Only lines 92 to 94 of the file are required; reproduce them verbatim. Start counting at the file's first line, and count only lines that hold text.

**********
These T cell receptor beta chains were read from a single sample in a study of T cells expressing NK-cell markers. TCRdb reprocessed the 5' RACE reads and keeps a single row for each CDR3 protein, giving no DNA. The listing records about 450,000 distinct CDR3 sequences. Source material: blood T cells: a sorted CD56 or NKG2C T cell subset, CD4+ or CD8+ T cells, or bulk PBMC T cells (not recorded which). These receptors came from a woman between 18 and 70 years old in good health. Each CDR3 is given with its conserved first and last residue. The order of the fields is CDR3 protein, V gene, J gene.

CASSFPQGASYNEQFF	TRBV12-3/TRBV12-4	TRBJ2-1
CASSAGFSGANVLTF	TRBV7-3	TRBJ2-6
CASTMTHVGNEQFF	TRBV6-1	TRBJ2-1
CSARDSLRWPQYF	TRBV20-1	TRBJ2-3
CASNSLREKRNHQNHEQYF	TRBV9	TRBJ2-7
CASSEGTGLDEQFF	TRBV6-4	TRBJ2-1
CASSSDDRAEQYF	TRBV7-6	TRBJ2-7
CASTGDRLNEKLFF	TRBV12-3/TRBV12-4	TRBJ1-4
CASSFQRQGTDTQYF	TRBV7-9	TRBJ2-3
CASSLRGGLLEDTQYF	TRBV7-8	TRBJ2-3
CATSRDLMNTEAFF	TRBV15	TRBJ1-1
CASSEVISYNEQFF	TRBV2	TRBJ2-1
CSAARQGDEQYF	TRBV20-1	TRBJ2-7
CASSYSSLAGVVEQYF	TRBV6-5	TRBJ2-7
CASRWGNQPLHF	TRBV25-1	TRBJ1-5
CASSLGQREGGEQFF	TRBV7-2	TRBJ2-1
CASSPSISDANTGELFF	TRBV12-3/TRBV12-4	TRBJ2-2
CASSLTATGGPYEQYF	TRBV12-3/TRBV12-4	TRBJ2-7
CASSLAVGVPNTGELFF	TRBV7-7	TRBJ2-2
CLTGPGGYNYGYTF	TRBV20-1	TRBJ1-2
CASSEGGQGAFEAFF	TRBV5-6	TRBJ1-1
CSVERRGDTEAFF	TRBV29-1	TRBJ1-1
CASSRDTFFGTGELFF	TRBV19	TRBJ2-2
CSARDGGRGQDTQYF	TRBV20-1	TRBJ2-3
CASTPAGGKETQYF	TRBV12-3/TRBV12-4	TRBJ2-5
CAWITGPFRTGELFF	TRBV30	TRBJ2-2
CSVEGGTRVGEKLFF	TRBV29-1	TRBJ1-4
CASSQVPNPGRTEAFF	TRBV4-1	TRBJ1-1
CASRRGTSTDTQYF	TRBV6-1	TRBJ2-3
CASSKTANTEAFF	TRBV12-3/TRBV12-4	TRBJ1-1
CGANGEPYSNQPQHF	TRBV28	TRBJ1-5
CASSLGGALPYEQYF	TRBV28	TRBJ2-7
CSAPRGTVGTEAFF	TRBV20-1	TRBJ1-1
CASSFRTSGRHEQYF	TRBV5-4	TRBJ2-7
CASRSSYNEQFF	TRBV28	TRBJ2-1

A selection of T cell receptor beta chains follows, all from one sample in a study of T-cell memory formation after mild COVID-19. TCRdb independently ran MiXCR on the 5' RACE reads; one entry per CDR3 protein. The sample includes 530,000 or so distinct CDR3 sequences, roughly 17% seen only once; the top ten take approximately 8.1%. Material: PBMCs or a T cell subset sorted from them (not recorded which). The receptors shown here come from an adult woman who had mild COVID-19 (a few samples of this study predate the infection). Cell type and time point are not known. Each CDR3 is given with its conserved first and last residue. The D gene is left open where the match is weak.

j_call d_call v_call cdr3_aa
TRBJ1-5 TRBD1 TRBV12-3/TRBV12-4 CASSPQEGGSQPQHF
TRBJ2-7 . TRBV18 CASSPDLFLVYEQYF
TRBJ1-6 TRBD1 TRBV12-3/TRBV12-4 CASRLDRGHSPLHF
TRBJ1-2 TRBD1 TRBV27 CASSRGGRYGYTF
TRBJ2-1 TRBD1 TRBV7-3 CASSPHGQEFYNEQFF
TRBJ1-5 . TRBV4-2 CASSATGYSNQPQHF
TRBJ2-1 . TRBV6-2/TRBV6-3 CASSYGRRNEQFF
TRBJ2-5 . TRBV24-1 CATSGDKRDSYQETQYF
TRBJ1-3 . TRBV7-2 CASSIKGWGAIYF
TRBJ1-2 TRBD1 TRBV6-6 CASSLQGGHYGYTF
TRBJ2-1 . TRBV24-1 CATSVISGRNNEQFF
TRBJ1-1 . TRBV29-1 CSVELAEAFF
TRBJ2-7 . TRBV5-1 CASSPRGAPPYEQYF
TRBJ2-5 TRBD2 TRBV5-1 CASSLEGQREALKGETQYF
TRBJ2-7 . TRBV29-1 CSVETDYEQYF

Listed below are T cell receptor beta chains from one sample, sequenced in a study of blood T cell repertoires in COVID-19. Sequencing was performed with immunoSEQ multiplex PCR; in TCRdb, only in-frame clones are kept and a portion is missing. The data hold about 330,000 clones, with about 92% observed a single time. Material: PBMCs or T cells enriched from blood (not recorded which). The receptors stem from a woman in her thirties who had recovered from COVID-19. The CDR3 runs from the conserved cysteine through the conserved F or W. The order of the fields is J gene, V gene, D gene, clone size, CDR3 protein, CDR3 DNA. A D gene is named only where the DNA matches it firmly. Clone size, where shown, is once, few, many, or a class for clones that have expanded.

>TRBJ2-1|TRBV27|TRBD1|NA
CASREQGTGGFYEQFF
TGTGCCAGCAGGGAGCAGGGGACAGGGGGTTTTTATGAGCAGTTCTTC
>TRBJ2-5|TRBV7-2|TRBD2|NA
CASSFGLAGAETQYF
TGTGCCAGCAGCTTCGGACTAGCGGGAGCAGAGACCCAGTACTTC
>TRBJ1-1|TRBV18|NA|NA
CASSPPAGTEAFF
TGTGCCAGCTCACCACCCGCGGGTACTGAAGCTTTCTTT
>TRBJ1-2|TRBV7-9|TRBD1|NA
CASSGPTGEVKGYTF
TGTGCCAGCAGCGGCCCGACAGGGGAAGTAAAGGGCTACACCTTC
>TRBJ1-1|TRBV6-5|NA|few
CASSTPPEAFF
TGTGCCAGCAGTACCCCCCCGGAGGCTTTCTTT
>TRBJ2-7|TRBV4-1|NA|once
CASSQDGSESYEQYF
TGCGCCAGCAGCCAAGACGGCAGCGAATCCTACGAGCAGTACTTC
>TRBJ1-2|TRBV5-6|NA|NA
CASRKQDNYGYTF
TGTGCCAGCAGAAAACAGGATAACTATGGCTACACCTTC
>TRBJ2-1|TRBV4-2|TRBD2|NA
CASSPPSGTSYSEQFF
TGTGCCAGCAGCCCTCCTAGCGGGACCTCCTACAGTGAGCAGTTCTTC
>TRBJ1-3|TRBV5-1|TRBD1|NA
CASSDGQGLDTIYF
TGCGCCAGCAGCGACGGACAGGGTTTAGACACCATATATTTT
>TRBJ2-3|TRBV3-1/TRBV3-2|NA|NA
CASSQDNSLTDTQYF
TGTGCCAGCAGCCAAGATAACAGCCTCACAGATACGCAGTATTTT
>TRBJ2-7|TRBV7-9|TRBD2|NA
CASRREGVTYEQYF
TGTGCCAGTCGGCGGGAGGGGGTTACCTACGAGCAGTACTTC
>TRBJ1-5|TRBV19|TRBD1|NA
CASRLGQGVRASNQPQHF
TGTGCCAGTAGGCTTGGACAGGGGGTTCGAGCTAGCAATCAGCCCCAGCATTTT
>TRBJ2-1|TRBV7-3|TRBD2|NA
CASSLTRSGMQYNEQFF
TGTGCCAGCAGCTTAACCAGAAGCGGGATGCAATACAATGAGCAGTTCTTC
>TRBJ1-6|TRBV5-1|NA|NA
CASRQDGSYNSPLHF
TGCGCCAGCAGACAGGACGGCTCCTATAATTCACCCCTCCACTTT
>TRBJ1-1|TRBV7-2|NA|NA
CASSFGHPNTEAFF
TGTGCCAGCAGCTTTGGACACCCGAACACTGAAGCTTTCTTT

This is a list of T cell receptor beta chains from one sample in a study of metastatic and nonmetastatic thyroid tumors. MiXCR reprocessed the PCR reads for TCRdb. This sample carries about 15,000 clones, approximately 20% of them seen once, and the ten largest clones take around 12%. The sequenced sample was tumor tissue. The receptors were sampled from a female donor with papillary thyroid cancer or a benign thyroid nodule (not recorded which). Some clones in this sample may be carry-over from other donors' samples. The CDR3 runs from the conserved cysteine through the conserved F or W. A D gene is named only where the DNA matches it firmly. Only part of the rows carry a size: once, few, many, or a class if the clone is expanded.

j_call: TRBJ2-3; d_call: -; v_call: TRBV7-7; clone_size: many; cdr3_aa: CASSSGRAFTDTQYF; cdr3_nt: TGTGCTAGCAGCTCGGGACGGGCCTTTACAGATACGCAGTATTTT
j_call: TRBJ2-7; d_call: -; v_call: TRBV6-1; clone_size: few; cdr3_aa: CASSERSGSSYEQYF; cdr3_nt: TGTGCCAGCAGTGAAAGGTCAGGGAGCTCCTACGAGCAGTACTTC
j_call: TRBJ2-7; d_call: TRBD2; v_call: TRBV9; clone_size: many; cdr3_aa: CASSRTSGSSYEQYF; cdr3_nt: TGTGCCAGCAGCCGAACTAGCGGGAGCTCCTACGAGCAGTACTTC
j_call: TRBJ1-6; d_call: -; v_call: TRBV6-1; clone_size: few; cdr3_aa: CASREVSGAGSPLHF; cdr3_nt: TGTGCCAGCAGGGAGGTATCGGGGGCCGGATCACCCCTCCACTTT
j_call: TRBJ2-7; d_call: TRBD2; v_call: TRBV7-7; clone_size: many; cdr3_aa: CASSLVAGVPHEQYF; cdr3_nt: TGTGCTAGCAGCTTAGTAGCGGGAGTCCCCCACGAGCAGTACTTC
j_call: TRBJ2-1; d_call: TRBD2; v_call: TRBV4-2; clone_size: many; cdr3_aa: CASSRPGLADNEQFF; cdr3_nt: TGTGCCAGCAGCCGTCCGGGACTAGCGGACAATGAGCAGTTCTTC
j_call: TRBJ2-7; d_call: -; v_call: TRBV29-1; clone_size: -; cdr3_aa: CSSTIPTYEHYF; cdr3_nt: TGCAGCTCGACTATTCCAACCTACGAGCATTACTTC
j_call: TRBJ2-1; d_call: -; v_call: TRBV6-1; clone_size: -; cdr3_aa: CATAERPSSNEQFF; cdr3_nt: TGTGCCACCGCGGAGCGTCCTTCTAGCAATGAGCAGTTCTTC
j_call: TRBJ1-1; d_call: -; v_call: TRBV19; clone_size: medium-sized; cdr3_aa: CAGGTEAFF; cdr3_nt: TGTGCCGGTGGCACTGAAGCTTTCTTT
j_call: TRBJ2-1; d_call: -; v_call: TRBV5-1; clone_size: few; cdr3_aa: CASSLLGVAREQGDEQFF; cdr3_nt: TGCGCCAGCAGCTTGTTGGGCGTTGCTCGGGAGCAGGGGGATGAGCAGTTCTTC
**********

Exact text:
CASSLTRSGMQYNEQFF
TGTGCCAGCAGCTTAACCAGAAGCGGGATGCAATACAATGAGCAGTTCTTC
>TRBJ1-6|TRBV5-1|NA|NA